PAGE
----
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Release of Neutrophil Chemotactic Activity during Immediate Hypersensitivity Reactions in Humans

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Presented at the Annual Meeting of the American Academy of Allergy, 5 March 1976, San Juan, Puerto Rico.

▸Requests for reprints should be addressed to Paul C. Atkins, M.D.; Allergy and Immunology Section, Department of Medicine, University of Pennsylvania School of Medicine; 510 Johnson Pavilion, 36th Street and Hamilton Walk; Philadelphia, PA 19174.

Philadelphia, Pennsylvania

Ann Intern Med. 1977;86(4):415-418. doi:10.7326/0003-4819-86-4-415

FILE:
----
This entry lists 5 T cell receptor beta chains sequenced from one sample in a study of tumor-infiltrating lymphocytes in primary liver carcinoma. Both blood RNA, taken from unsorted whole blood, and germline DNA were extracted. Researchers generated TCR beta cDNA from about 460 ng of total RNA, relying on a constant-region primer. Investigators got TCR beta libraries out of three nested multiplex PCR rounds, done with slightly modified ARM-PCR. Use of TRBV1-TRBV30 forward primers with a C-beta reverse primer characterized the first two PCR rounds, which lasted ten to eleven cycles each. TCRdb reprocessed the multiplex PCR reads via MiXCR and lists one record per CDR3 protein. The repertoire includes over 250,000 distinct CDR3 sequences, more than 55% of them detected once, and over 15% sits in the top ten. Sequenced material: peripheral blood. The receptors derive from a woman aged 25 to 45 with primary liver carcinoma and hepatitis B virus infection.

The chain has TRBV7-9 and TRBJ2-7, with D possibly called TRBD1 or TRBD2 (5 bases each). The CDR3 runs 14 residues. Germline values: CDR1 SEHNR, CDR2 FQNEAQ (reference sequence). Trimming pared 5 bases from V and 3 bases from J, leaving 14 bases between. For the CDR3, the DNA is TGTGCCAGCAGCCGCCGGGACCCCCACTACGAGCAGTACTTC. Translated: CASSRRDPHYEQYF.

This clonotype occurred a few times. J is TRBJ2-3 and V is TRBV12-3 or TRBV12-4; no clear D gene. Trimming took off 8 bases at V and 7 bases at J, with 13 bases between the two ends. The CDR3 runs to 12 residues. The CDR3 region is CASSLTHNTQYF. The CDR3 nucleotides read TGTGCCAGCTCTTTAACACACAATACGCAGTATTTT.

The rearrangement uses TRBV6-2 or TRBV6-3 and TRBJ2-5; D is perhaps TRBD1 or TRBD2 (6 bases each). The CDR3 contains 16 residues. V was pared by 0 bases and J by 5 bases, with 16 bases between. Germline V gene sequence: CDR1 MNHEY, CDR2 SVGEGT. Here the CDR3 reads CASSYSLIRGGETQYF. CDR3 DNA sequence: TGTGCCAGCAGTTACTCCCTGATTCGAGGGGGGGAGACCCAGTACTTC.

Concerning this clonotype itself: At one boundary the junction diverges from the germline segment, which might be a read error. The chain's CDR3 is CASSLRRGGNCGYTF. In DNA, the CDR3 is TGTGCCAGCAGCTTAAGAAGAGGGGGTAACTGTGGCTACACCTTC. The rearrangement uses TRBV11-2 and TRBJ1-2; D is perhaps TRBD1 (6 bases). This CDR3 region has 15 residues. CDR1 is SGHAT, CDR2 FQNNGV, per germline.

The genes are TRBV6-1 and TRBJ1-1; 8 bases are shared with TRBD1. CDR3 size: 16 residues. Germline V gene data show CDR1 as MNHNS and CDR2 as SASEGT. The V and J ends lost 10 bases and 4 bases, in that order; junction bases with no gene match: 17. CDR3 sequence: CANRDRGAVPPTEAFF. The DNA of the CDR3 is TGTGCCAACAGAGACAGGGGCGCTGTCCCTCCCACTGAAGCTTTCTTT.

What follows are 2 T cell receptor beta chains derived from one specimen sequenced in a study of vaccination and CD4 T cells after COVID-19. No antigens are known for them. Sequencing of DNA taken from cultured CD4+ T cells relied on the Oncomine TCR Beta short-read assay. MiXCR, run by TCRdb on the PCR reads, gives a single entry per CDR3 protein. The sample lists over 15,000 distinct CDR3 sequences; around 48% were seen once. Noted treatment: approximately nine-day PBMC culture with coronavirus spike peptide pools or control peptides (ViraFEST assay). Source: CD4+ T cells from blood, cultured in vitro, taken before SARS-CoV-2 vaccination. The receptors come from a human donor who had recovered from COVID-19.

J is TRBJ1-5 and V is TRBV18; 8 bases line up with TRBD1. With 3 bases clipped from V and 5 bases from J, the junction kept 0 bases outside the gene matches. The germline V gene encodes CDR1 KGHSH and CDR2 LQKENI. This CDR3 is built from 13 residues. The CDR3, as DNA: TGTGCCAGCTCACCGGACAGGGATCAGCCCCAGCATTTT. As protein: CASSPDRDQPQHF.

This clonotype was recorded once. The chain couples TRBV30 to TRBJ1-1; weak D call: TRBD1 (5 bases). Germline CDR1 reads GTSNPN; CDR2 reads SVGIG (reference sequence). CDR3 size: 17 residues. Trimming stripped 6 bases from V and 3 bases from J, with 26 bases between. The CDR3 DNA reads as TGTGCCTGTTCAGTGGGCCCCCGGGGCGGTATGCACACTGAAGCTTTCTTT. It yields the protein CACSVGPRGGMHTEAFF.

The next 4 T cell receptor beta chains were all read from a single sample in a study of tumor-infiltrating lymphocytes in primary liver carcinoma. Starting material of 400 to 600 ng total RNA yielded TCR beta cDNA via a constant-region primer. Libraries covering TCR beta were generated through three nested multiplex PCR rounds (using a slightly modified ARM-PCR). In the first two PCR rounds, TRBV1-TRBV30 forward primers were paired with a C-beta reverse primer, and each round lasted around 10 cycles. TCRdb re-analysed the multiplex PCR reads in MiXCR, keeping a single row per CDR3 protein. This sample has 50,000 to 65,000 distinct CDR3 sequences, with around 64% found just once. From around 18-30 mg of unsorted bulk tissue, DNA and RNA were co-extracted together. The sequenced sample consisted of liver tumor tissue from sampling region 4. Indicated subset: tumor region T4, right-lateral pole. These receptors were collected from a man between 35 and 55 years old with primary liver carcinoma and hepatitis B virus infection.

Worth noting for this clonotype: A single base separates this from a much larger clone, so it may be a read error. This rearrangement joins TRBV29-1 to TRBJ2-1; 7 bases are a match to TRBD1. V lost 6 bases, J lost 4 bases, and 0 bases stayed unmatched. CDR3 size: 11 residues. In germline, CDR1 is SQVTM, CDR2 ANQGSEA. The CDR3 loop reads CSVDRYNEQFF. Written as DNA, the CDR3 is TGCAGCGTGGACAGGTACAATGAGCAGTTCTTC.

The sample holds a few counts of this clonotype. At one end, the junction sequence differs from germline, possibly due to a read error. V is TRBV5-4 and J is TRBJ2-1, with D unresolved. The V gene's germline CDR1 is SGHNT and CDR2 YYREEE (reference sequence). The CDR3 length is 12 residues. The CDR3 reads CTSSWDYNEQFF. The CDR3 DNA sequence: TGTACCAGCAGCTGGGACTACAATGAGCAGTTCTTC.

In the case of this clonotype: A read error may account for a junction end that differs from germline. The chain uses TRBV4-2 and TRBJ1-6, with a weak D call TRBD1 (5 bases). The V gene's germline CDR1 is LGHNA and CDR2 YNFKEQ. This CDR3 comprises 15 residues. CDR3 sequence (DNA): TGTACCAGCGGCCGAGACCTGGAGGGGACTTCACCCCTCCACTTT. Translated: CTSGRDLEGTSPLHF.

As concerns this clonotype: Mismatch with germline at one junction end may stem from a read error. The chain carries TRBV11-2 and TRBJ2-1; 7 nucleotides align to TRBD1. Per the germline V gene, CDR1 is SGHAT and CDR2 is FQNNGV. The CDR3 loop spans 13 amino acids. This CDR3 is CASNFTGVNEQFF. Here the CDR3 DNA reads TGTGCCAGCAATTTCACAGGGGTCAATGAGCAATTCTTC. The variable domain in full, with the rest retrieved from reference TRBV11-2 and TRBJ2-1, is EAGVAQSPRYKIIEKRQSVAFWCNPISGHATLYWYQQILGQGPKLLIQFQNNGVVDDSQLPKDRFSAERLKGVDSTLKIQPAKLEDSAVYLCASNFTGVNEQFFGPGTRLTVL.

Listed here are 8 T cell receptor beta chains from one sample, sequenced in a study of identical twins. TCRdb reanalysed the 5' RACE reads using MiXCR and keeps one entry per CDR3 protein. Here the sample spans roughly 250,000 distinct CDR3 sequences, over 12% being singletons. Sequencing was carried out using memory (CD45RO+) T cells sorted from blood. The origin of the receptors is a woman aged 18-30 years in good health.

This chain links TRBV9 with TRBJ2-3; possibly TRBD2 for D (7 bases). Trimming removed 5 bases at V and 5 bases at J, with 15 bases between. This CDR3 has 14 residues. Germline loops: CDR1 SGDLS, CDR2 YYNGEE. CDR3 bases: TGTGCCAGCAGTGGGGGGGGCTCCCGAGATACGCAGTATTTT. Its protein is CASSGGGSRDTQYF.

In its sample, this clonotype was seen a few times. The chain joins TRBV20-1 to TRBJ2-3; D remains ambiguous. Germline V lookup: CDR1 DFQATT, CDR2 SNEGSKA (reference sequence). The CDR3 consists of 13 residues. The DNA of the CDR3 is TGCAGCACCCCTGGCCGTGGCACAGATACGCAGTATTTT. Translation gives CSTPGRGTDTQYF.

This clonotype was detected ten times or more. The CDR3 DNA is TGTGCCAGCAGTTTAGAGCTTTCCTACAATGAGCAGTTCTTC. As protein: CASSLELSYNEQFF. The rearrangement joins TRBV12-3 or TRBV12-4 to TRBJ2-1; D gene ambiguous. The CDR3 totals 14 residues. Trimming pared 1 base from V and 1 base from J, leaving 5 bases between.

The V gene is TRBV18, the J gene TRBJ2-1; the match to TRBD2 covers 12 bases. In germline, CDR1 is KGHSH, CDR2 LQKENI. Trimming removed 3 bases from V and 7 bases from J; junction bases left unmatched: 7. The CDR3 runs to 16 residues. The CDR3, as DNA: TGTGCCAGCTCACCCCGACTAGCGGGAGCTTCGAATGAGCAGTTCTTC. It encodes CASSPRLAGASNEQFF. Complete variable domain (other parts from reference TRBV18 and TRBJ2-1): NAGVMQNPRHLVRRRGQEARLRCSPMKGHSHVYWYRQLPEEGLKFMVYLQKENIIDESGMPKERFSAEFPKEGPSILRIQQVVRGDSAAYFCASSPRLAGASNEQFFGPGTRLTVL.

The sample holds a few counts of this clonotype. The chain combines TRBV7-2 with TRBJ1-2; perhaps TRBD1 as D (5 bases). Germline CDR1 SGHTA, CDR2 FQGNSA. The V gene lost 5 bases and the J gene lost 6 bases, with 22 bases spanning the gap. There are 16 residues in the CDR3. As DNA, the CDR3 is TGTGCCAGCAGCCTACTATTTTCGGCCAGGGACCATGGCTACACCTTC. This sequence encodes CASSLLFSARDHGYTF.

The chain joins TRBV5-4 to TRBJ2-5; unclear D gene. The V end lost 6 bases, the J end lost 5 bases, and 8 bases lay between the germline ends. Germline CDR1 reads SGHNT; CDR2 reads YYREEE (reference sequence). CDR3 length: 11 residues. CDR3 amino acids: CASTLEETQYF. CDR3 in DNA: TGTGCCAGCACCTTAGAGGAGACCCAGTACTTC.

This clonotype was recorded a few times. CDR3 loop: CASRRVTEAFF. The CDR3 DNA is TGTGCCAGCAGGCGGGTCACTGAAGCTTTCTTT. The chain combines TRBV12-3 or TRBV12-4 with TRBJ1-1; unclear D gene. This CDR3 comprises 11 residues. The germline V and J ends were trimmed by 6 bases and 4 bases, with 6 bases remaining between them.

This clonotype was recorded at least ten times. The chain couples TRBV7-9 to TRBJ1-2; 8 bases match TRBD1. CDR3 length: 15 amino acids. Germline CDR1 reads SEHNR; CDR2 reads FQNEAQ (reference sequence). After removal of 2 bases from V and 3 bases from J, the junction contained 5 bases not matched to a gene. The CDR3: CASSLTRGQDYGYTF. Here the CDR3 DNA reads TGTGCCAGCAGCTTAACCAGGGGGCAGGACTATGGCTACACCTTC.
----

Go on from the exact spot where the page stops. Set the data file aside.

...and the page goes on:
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Heat-stable, serum-derived chemotactic activity for neutrophils is shown in a human model of immunoglobulin E-mediated asthma. Twenty-six ragweed-sensitive subjects underwent bronchial provocation challenge using ragweed and Mecholyl®. Increased neutrophil chemotactic activity was found in serum tested from 5 to 30 min after a positive ragweed-inhalation challenge, but not after negative ragweed challenge. The appearance of neutrophil chemotactic activity did not reflect the effects of bronchospasm alone, because it was not found after bronchospastic responses to Mecholyl in the same subjects. There were no accompanying changes of serum complement activity, nor evidence of inhibition of the chemotactic activity by prior exposure to antisera to the third and fifth components of complement. Ultrafiltration of serum showed chemotactic activity contained in fractions of at least 50 000 daltons. This appears to be the first demonstration of neutrophil chemotactic activity liberated during experimentally induced immunoglobulin E-mediated asthma in humans.





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